On December 7, a panel of policy makers, advocates, and award-winning authors gathered in NYU School of Law’s Tishman Auditorium to discuss the United States’ stance on the Convention on the Rights of the Child and the role of literature in promoting children’s rights. Co-sponsored by PEN's Children's Book Committee, the American Constitution Society for Law & Policy, and NYU's Center for Human Rights and Global Justice, the event featured an introduction by John Norton Pomeroy Professor of Law Philip Alston, and was moderated by Nadine Strossen, president of the American Civil Liberties Union from 1991-2008.

The Convention on the Rights of the Child (CRC) was adopted by the United Nations in 1989, and establishes basic human rights to children: the right to survival; to develop to the fullest; to protection from harmful influences, abuse, and exploitation; and to participate fully in family, cultural and social life. As of 2009, the CRC has been ratified by every country except the U.S. and Somalia, though Somalia announced plans for ratification in November.

“Since 1989 this convention has actually made an enormous contribution in terms of changing the perception of children and their legal status around the world,” said Alston. “It has had relatively little influence in the United States.”

On December 10, 2008, then President-elect Barack Obama released a statement asking Americans to “rededicate ourselves to the advancement of human rights and freedoms for all, and pledge always to live by the ideals we promote to the world." Laura Murphy, former director of the ACLU’s Legislative Office in Washington D.C., read these words to the audience, stressing that the U.S. needs to bridge the divide between its international and domestic policies on human and civil rights. While Alston pointed out that the U.S. has taken the lead on creating many international treaties on human rights, including the CRC, Murphy noted that among G20 nations, the U.S. is a party to the fewest treaties on human and civil rights.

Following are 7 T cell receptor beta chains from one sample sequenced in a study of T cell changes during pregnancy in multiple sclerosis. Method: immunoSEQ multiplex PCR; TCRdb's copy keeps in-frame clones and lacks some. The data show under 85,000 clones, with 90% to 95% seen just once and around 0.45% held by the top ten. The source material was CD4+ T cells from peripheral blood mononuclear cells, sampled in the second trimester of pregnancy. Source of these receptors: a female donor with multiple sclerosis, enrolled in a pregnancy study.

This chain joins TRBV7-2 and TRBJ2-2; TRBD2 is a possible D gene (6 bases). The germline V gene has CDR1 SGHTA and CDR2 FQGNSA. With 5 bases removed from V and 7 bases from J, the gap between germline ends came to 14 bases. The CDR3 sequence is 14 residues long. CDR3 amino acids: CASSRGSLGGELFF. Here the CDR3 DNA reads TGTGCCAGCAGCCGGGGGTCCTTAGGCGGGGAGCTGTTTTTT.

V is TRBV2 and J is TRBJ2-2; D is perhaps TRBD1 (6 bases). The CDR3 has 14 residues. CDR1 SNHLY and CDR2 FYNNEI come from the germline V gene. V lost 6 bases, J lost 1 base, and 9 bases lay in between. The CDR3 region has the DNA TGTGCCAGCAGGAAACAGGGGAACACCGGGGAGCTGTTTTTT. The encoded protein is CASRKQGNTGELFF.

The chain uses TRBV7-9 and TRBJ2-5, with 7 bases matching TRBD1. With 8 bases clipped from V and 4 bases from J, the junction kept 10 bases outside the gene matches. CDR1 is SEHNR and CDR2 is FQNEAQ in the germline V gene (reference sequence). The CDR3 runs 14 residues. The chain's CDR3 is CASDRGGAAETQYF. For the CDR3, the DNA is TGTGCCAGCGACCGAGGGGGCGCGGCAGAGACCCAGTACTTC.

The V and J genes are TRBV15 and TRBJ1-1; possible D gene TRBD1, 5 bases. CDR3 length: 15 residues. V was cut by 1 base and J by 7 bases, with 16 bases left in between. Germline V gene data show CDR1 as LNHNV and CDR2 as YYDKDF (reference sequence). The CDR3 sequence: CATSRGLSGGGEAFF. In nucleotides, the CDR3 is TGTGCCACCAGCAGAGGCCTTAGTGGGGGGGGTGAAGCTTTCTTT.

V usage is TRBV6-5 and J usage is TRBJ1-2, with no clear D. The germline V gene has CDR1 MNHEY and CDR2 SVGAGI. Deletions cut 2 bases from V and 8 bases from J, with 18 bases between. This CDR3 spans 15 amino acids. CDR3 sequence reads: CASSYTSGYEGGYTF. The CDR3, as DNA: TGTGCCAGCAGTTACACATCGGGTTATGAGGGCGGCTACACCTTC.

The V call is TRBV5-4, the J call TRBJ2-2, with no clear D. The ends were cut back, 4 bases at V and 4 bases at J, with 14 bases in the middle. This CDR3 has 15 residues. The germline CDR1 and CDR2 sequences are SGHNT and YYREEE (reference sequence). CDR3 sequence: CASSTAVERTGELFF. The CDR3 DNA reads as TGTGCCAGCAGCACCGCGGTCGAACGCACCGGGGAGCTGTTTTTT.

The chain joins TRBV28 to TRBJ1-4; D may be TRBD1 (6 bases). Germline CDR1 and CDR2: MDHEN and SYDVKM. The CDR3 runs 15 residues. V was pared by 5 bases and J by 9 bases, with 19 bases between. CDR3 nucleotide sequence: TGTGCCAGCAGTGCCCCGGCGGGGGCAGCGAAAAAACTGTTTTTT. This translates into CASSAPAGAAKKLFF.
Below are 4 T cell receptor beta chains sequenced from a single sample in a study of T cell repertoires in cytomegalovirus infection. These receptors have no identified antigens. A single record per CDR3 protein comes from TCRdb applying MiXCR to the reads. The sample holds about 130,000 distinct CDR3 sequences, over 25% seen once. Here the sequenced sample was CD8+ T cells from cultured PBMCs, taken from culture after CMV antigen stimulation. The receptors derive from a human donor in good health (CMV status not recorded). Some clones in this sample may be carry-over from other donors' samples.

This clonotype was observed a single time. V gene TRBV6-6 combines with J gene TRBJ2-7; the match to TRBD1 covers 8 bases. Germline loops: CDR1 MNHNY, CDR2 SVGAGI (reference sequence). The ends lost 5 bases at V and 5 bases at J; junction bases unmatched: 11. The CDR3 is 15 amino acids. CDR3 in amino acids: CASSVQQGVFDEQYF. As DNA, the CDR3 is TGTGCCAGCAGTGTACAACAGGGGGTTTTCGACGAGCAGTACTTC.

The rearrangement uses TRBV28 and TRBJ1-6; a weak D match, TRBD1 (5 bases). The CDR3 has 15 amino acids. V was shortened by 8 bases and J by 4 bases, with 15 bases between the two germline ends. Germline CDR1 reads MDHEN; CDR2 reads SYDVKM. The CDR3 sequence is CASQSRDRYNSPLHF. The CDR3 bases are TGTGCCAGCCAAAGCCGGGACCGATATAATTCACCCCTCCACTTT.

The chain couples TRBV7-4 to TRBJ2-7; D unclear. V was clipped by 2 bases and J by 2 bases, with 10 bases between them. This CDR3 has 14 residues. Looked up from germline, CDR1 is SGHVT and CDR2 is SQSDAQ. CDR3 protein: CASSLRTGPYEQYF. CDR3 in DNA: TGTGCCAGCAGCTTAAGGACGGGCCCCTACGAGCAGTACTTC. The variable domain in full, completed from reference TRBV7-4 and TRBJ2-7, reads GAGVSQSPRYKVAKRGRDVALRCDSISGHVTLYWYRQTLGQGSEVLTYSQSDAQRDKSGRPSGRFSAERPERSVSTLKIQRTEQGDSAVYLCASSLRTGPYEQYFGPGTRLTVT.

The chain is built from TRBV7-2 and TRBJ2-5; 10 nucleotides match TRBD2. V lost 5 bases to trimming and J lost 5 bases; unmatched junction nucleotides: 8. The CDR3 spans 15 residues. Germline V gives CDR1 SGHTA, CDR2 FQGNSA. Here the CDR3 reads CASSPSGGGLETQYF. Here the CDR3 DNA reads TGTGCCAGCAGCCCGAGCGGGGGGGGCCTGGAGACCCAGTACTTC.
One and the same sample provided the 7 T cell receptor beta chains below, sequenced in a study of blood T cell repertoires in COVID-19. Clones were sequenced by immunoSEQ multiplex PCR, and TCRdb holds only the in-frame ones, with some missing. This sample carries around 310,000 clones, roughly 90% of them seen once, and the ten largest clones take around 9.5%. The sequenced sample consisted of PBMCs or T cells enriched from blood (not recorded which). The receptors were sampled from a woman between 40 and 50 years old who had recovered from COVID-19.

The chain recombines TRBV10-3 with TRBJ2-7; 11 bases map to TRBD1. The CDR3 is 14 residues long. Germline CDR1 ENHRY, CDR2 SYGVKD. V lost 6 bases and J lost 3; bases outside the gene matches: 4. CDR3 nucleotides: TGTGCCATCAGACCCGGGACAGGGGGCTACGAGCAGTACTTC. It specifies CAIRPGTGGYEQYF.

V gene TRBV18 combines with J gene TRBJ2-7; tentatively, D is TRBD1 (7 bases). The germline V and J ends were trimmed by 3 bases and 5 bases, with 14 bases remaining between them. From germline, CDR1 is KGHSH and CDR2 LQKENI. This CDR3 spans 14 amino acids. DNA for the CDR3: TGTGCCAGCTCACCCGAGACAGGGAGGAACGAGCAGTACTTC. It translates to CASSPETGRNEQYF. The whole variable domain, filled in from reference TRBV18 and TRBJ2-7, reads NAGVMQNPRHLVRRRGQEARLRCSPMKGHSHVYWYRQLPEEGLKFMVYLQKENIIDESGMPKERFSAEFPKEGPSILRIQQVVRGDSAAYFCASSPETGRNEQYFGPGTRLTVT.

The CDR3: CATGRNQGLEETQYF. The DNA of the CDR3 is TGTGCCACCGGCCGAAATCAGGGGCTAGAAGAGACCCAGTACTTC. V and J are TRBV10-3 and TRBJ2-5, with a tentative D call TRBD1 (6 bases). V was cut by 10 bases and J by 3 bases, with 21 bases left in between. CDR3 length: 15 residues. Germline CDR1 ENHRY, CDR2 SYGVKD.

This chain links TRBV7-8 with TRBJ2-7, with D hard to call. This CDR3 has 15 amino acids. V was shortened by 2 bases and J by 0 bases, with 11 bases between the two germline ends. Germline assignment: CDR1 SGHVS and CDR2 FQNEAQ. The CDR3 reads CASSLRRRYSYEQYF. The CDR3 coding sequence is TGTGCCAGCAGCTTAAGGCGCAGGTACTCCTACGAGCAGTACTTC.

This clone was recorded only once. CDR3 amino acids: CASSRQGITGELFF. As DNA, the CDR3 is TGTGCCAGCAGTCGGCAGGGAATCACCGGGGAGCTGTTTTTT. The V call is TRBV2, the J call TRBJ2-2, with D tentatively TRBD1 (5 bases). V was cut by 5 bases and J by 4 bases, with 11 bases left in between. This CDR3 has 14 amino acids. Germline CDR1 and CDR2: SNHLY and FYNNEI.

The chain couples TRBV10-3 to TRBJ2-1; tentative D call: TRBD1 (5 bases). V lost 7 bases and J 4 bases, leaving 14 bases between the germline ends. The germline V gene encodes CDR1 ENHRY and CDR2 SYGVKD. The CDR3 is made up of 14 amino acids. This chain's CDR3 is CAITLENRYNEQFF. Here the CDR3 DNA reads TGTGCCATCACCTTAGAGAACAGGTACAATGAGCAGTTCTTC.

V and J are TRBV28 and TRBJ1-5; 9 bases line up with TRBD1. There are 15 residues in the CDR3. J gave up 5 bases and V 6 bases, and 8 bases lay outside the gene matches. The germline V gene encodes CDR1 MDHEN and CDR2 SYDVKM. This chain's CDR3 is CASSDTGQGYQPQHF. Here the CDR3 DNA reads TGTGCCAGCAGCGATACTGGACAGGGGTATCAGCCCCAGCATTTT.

Jonathan Todres of the Georgia State University College of Law voiced some straightforward reasons why the U.S. should ratify the CRC: “[Children] are victims trafficking, they are exploited in sweat shops and on farms, they are prostituted. Children are denied access to health care, they are denied the resources they need to complete their education and develop to their fullest potential, and too many children suffer severe forms of abuse and neglect,” Todres said. “And to be very clear, I am speaking just about children in the United States.”

The importance of recognizing the individuality and the feelings of children was brought to the forefront by the authors on the panel through readings and personal stories. Walter Dean Myers, author of Dope Sick and Sunrise Over Fallujah, told about conversations with teenagers in prisons around the U.S., and the need to arm children and communities with the language and a voice to speak for themselves about abuse, neglect, and poverty. Deborah Ellis, author of Off to War and The Breadwinner Trilogy, agreed, stressing that the voices of children too often go unheard. Winner of the 2005 John Llewellyn Rhys prize for his first novel, Beasts of No Nation Uzodinma Iweala rested the responsibility on individuals to lead by example, and to have the ability to put oneself in others’ shoes, and not to ignore other perspectives.

The final speaker, Susan Kuklin of the PEN American Center’s Children’s Book Committee, affirmed the role of authors in giving voice to those who cannot speak out. “We write for the future: future readers, future writers, and future thinkers,” Kuklin said. “Writing for kids is really a sacred trust, and it is not taken lightly…We must take on hard-hitting subjects.”